A glimpse through the March MTA Board meeting materials revealed to the world a long-awaited development from the transit authority. The MTA had issued a procurement call for the technology to release a real-time data feed of available subway arrival information. The feed would cover the A Division lines that currently enjoy the benefits of countdown clocks and would open up a whole new world of transit data for app developers.
Earlier today, I spent the morning at an event at NYU’s Rudin Center for Transportation Policy & Management, and this upcoming data feed was a hot topic. The early a.m. event focused on technology and urban mobility. It featured panelists from the MTA and PATH and developers from Google Transit and OpenPlans (as well as Adam Ernst, a Second Ave. Sagas advertiser). Ernest Tollerson, the MTA’s Director of Environmental Sustainability & Compliance, opened the talk with a brief discussion on the real-time data feed.
According to Tollerson, the authority hopes to have the train arrival estimates ready to go later this year. At the time, app developers will be able to grab this information that covers 37 percent of all subway riders. It will be, he said, “a transformative moment in the life of the city and the MTA.”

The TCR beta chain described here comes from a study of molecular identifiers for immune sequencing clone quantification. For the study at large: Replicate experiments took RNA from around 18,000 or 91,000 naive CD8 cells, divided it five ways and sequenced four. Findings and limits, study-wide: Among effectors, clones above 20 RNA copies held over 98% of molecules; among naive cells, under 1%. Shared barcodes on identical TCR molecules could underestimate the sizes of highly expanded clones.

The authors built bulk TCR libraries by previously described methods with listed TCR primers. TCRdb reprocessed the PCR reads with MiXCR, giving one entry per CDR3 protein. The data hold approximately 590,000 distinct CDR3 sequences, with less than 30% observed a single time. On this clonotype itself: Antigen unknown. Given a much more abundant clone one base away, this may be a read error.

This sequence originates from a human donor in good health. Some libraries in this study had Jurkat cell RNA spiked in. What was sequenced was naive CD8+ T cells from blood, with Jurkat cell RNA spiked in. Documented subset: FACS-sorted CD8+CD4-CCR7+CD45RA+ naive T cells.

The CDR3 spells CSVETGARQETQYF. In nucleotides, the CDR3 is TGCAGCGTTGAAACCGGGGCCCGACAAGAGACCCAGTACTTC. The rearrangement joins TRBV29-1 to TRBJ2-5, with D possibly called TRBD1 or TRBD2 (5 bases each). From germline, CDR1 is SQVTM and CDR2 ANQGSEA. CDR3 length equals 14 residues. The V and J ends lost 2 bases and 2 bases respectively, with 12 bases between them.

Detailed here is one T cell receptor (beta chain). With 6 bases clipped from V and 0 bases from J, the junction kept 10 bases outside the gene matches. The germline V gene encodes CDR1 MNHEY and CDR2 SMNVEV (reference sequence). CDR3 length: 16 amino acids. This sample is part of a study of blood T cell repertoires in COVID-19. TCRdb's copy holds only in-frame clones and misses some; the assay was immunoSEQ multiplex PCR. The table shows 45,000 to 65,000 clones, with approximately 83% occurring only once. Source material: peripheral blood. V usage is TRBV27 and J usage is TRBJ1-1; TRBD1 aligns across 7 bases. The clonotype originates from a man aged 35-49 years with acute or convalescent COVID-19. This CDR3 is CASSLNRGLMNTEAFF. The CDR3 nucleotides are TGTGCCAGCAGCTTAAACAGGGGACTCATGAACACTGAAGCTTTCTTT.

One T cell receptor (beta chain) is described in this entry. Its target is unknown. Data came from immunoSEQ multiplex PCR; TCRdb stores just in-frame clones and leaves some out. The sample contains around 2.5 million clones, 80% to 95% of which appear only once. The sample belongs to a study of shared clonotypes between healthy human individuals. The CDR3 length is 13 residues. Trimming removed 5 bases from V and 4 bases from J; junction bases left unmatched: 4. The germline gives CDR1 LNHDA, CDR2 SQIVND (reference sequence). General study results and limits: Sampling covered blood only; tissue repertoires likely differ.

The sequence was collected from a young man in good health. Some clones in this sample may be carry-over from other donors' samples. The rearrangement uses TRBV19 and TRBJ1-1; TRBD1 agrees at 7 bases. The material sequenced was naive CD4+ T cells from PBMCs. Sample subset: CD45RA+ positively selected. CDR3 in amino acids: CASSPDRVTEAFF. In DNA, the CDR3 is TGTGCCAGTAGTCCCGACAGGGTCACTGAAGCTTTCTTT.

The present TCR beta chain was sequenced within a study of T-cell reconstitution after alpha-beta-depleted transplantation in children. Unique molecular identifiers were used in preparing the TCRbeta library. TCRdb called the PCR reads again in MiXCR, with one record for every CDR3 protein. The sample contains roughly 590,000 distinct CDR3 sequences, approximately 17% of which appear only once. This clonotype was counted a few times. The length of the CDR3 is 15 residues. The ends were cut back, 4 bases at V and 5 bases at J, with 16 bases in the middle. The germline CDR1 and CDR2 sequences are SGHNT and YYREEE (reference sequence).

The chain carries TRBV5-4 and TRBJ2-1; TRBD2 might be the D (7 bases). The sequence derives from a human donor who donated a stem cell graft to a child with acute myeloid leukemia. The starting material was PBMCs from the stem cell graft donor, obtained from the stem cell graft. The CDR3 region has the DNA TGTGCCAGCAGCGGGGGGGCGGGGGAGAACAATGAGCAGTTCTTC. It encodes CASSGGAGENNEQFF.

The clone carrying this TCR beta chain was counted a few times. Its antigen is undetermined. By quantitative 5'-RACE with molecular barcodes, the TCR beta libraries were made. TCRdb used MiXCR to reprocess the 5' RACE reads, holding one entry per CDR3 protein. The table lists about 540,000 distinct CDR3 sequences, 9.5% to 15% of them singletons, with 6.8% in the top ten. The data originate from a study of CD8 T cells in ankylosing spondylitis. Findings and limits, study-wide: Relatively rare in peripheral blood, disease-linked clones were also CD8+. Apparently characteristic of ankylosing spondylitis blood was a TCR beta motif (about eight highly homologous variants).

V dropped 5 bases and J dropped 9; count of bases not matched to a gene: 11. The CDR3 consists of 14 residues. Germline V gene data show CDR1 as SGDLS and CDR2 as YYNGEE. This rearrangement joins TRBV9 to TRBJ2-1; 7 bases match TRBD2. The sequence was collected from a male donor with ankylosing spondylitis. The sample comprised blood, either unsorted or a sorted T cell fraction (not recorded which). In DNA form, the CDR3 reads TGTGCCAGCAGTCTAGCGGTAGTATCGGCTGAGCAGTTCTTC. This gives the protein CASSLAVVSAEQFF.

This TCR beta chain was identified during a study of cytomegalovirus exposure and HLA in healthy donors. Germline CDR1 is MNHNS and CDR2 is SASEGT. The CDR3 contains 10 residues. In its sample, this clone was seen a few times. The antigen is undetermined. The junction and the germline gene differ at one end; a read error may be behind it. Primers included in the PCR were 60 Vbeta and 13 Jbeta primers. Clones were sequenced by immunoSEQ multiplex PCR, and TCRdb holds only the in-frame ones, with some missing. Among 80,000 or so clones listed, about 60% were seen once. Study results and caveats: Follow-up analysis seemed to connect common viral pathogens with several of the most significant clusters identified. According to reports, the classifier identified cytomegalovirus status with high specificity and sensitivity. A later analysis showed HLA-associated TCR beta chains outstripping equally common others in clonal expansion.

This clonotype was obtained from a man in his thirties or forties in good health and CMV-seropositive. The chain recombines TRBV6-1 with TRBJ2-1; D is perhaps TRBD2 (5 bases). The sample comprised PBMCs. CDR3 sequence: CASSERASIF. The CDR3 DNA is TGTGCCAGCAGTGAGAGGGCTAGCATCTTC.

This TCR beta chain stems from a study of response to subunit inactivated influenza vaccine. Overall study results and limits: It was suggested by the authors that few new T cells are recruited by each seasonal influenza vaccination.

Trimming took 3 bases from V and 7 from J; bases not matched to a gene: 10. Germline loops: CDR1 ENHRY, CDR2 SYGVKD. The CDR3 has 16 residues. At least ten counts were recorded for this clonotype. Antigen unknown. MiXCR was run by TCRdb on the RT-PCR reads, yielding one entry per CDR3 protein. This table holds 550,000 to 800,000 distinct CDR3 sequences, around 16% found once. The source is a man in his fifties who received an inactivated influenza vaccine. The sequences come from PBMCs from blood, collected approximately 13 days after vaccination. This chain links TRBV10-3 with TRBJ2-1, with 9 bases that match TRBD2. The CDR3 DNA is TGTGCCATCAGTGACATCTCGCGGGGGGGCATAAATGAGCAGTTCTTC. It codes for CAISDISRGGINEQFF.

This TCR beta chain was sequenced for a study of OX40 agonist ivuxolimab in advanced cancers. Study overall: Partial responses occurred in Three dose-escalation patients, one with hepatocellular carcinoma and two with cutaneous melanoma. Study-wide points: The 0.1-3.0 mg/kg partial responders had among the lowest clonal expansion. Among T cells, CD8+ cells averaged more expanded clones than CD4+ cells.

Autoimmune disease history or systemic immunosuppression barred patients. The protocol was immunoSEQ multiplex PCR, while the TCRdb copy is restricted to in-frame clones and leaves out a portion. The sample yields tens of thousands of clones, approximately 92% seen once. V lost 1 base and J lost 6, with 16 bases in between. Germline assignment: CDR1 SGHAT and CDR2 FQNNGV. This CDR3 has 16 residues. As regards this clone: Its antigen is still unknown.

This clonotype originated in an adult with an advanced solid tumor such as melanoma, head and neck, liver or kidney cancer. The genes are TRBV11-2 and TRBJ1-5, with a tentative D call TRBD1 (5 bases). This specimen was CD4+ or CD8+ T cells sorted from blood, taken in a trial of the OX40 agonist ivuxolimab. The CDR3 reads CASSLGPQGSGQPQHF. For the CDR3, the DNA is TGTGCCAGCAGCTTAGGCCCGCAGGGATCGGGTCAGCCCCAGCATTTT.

Now, we’ve known about the looming public release of this data for a few weeks, but Tollerson let slip some additional info as well. After the real-time data streams are live, the authority will look for ways to push out real-time information for B Division lines that are elevated or at-grade. In other words, most lines out in Brooklyn and Queens would be in line to receive these feeds as well.
Tollerson and the rest of the panelists spoke about the ways in which transit technology can make trips more convenient. If we know what’s happening where and when before we leave our house, we are better prepared for delays or the need to find alternate routes. Making the voluminous train location data available to the public is a huge step for the MTA and for the millions of people who ride the subways every day. That moment cannot come soon enough.